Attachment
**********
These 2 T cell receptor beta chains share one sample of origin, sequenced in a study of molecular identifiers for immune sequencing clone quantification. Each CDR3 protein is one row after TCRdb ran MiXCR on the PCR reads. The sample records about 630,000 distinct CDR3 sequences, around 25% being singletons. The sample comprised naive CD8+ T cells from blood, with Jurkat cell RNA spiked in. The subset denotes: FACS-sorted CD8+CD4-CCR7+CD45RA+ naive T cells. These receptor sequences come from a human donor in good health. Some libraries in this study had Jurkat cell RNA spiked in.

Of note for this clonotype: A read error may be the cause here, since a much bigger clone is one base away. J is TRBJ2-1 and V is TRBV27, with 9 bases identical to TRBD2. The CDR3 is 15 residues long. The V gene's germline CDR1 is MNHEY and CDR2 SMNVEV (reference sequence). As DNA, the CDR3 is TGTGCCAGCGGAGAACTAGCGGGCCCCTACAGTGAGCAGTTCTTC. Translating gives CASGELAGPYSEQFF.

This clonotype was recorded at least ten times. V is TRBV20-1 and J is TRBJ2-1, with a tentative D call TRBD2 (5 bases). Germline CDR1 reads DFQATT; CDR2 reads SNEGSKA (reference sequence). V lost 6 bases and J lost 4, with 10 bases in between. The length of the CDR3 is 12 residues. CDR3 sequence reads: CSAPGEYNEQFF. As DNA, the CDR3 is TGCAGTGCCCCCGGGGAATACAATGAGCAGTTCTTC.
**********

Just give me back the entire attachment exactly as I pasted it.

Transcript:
These 2 T cell receptor beta chains share one sample of origin, sequenced in a study of molecular identifiers for immune sequencing clone quantification. Each CDR3 protein is one row after TCRdb ran MiXCR on the PCR reads. The sample records about 630,000 distinct CDR3 sequences, around 25% being singletons. The sample comprised naive CD8+ T cells from blood, with Jurkat cell RNA spiked in. The subset denotes: FACS-sorted CD8+CD4-CCR7+CD45RA+ naive T cells. These receptor sequences come from a human donor in good health. Some libraries in this study had Jurkat cell RNA spiked in.

Of note for this clonotype: A read error may be the cause here, since a much bigger clone is one base away. J is TRBJ2-1 and V is TRBV27, with 9 bases identical to TRBD2. The CDR3 is 15 residues long. The V gene's germline CDR1 is MNHEY and CDR2 SMNVEV (reference sequence). As DNA, the CDR3 is TGTGCCAGCGGAGAACTAGCGGGCCCCTACAGTGAGCAGTTCTTC. Translating gives CASGELAGPYSEQFF.

This clonotype was recorded at least ten times. V is TRBV20-1 and J is TRBJ2-1, with a tentative D call TRBD2 (5 bases). Germline CDR1 reads DFQATT; CDR2 reads SNEGSKA (reference sequence). V lost 6 bases and J lost 4, with 10 bases in between. The length of the CDR3 is 12 residues. CDR3 sequence reads: CSAPGEYNEQFF. As DNA, the CDR3 is TGCAGTGCCCCCGGGGAATACAATGAGCAGTTCTTC.